MycroftHolmes: LikeTheSearchEngine: jaytkay: The firm said it would continue to inject 16 tonnes of water every hour into reactors 1, 2, and 3, and that 13 tonnes of this would be the decontaminated water.

Is there any point of decontaminating the water if you are going to pump it back into the reactor?

Assuming it's not leaking into the ocean and ground (yes, I know, big assumption).

Currently, they are feeding 16 tonnes of fresh water into the reactor per hour. Now, they will be able to pump 3 tonnes of fresh water and 13 tonnes of recycled water.

In addition to not contaminating as much more clean water, they also are running out of space to store the contaminated water.

I don't get why this is being ridiculed, to be honest.

Because it makes us feel better about ourselves if we assume that nuclear engineers are all just stoopid.


At worst, this is a buying-some-time tactic. And it helps drastically with mitigating further damage.

But 16 tons of water is a little under 4k gallons. My above ground swimming pool is three times that. The dinky 1.5 g/min pump I use to clear the rainwater off the winter time tarp on my pool could pump 16 tons in two weeks.

But that doesn't sound as dreadful as omg, tons, TONS OF CONTAMINATED WATER, AAAGH!

So yeah, non-story...
 
2011-06-27 07:14:58 PM

bigdavediode: LikeTheSearchEngine: I hope not, and I don't think so. But I'm not a biologist.

But that means they should stop trying? Just dump millions of gallons of contaminated water, because, hell, its already bad?

I have no idea what they should do -- the game's over and they've lost. They opted for nuclear and have thus turned a good part of their coast into a sewer with fish eating seaweed that will be radioactive for decades or longer.

Try? No try? Doesn't matter.


Yeah, and we know this is true because Hiroshima and Nagasaki are STILL uninhabitable. Not to mention the bird eating trees and giant squirrels that popped up within months of the bombs being dropped.

Nucular is teh debbil
 
2011-06-27 07:59:43 PM

bigdavediode: LikeTheSearchEngine: In addition to not contaminating as much more clean water, they also are running out of space to store the contaminated water.

I don't get why this is being ridiculed, to be honest.

Because at this point it really doesn't matter. Their fishing industry is permanently farked.


No it's not. The ocean is amazingly big and has absorbed more nastyness than this during all the atomic testing since the 1940's. A few shipments near the plant may be heavily contaminated, but this will be a historical footnote in a few years/decades -- much like this historical footnote from a few decades past:

http://en.wikipedia.org/wiki/Castle_Bravo#Fallout_incident

/especially dirty because this bomb was detonated on the ground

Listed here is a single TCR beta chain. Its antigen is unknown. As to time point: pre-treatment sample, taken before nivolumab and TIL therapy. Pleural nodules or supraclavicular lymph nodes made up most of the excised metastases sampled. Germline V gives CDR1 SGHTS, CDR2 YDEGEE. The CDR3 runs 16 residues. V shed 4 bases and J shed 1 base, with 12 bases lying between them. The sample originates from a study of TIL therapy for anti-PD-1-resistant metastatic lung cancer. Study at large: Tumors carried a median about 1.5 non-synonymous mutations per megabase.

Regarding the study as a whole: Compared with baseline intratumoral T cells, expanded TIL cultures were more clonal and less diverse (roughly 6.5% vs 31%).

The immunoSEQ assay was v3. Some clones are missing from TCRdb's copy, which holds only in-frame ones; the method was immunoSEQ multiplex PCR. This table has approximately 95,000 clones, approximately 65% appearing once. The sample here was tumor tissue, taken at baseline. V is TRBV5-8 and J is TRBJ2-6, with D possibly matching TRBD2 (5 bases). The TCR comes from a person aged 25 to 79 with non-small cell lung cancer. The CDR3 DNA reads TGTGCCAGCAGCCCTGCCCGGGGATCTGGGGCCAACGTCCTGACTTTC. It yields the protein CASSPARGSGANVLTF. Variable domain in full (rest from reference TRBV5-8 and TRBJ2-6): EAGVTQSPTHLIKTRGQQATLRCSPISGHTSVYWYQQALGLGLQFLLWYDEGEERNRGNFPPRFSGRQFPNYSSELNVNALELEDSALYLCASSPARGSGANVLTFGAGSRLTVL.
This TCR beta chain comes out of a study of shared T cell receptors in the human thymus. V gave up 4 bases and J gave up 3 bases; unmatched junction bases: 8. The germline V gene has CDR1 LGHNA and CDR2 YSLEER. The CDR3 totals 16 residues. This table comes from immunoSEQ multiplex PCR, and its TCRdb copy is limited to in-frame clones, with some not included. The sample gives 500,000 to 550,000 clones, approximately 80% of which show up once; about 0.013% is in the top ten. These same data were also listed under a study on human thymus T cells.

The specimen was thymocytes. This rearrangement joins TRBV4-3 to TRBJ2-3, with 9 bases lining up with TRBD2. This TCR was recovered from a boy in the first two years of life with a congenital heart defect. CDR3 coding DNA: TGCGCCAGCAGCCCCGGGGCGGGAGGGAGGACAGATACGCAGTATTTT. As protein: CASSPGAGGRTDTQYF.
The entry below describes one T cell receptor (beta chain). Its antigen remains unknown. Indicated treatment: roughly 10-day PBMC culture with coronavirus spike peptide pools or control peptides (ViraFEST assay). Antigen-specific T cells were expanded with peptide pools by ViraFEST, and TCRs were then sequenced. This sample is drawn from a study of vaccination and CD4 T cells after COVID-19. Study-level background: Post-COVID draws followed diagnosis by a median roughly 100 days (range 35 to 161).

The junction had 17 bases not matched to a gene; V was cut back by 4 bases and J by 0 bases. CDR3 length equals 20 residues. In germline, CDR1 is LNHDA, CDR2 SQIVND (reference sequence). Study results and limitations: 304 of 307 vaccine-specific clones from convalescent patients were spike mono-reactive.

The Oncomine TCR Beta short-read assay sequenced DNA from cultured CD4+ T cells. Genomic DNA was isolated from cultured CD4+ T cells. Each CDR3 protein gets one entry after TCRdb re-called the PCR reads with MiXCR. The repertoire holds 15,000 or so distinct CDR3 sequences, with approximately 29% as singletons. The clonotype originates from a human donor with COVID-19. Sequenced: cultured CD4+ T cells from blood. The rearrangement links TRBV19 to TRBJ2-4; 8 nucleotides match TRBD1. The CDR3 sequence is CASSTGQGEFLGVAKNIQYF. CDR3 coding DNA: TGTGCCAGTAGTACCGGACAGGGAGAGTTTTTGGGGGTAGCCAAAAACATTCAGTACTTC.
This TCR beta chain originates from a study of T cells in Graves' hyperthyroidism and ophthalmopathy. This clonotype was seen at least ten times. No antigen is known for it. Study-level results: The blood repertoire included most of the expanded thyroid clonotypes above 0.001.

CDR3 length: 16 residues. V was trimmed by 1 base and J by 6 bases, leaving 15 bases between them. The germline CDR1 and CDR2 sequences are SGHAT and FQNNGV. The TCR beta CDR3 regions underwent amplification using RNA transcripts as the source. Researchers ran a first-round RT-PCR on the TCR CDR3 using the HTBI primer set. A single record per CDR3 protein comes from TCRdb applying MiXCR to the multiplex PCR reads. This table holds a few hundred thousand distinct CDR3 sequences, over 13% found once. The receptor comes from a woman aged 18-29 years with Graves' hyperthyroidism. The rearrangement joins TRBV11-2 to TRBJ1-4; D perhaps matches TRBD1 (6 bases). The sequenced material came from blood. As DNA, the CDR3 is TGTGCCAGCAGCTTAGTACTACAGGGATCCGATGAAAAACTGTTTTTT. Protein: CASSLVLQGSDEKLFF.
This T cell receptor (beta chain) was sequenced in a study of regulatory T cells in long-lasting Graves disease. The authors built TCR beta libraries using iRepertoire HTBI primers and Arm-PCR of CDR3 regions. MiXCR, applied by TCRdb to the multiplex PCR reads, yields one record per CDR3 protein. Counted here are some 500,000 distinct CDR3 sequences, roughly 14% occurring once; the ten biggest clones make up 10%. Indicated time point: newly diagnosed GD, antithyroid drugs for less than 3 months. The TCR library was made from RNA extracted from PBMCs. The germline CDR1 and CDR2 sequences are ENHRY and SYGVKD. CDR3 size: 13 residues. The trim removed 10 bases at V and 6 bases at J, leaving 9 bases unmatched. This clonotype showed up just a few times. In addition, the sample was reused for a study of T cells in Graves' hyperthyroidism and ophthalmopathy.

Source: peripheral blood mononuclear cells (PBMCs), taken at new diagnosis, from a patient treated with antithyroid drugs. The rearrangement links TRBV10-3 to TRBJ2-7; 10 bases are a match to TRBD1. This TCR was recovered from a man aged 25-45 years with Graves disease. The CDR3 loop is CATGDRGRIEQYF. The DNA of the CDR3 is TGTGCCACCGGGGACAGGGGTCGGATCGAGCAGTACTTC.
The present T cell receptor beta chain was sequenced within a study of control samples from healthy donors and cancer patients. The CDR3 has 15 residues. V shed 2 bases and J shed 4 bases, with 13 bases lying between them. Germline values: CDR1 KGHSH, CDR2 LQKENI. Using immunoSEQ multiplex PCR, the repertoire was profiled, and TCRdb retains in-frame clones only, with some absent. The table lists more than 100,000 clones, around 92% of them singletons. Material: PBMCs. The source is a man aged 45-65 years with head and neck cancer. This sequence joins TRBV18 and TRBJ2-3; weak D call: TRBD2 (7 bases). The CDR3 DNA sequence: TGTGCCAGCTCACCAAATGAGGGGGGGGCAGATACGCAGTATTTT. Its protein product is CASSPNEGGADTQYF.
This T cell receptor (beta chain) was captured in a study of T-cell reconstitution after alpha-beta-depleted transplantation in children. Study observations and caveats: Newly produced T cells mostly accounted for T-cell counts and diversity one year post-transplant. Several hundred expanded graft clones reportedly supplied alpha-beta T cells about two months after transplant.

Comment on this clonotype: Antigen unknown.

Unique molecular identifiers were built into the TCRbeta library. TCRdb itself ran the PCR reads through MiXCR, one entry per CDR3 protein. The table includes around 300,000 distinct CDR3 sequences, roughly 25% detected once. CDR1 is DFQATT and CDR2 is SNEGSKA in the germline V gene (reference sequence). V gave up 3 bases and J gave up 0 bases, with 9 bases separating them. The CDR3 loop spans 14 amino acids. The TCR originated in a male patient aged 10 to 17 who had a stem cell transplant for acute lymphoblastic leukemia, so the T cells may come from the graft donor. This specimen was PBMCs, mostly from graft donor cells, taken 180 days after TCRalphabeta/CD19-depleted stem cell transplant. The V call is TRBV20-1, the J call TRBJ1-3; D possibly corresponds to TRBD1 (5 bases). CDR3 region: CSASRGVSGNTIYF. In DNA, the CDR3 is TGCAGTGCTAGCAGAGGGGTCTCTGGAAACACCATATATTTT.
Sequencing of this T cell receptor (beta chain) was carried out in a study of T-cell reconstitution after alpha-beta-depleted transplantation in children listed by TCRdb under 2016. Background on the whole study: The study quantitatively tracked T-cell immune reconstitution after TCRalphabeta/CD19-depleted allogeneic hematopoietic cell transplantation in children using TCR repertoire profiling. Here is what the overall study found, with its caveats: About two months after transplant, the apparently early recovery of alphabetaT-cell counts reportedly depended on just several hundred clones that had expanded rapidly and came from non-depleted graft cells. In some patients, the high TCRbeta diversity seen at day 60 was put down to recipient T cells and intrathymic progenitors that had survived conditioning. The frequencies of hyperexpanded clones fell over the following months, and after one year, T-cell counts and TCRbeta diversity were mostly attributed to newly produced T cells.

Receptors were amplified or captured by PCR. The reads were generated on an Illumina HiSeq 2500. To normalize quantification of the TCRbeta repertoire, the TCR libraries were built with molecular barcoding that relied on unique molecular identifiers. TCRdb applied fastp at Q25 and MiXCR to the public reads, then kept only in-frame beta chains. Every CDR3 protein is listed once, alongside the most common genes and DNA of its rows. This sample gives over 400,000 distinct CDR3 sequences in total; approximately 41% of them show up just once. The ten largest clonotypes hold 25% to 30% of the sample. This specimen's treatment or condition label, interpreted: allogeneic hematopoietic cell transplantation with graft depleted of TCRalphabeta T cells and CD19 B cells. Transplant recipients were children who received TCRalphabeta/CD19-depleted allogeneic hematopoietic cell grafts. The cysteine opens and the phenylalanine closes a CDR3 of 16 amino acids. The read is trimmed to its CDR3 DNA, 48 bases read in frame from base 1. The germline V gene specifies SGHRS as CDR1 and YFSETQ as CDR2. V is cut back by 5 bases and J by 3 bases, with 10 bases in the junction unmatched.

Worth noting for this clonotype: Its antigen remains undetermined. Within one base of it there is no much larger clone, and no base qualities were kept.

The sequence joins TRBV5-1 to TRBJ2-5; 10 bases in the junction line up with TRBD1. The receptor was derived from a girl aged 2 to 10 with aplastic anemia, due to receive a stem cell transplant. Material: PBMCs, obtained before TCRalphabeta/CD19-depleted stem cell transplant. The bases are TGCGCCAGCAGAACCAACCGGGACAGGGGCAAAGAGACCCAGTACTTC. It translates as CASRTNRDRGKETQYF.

2011-06-27 08:06:24 PM

D_Moran: Gyrfalcon: "At least we know where all the radiation is. So that's good."

Failing_Junk: "Except that part that's leaking..."

That's bad.


So it's a washia

try to keep your glass half full....even if it glows.
 
2011-06-27 08:34:41 PM
It's a whitewash.
 
2011-06-27 10:21:43 PM

tollbooth_willy: Yeah, and we know this is true because Hiroshima and Nagasaki are STILL uninhabitable.


Stupid: the particulates emitted by a nuclear bomb are shorter lasting than a radiation leak at a nuclear plant.

jshine: No it's not. The ocean is amazingly big and has absorbed more nastyness than this during all the atomic testing since the 1940's. A few shipments near the plant may be heavily contaminated, but this will be a historical footnote in a few years/decades -- much like this historical footnote from a few decades past:


Stupid #2 -- it's not the water that's going to collect the radioactive matter, but the seaweed. The fish then eat the seaweed. Larger fish eat the smaller fish. Already seaweed in the Fukushima area shows five times the safe limit for radiation.
 
2011-06-28 01:18:47 AM

bigdavediode: tollbooth_willy: Yeah, and we know this is true because Hiroshima and Nagasaki are STILL uninhabitable.

Stupid: the particulates emitted by a nuclear bomb are shorter lasting than a radiation leak at a nuclear plant.

jshine: No it's not. The ocean is amazingly big and has absorbed more nastyness than this during all the atomic testing since the 1940's. A few shipments near the plant may be heavily contaminated, but this will be a historical footnote in a few years/decades -- much like this historical footnote from a few decades past:

Stupid #2 -- it's not the water that's going to collect the radioactive matter, but the seaweed. The fish then eat the seaweed. Larger fish eat the smaller fish. Already seaweed in the Fukushima area shows five times the safe limit for radiation.


The fishing industry is farked, but not because of anything nuclear. It's farked because of overfishing on the part of pretty much everyone.

You do realise that the Japanese fish in places other than the coast of Japan, right?
 
2011-06-28 02:07:49 AM

bigdavediode: Stupid #2 -- it's not the water that's going to collect the radioactive matter, but the seaweed. The fish then eat the seaweed. Larger fish eat the smaller fish. Already seaweed in the Fukushima area shows five times the safe limit for radiation.


Wow, 5 times the safe limit. Sounds serious... Hmm, reducing radioactive contamination to less than 1/5th will require less than 3 half-lives (1/2*1/2*1/2 = 1/8). The isotope that accumulates in seaweed is I-131:

http://en.wikipedia.org/wiki/Iodine-131

I-131 has a half life of ~8 days. So 3 half-lives is 3*8 = 24 days = 1 month. Yea, that's pretty serious, those fisheries may *never* recover from the iodine contamination. And by "never" I mean a month.

/never mind that it's also being diluted into the ocean water where it is highly soluble; we'll just overlook that
 
2011-06-28 08:27:18 AM

Pancoaifo: But 16 tons of water is a little under 4k gallons. My above ground swimming pool is three times that. The dinky 1.5 g/min pump I use to clear the rainwater off the winter time tarp on my pool could pump 16 tons in two weeks.

But that doesn't sound as dreadful as omg, tons, TONS OF CONTAMINATED WATER, AAAGH!

So yeah, non-story...


Per hour. Since the disaster. This is not a trivial amount of water that they have accumulated.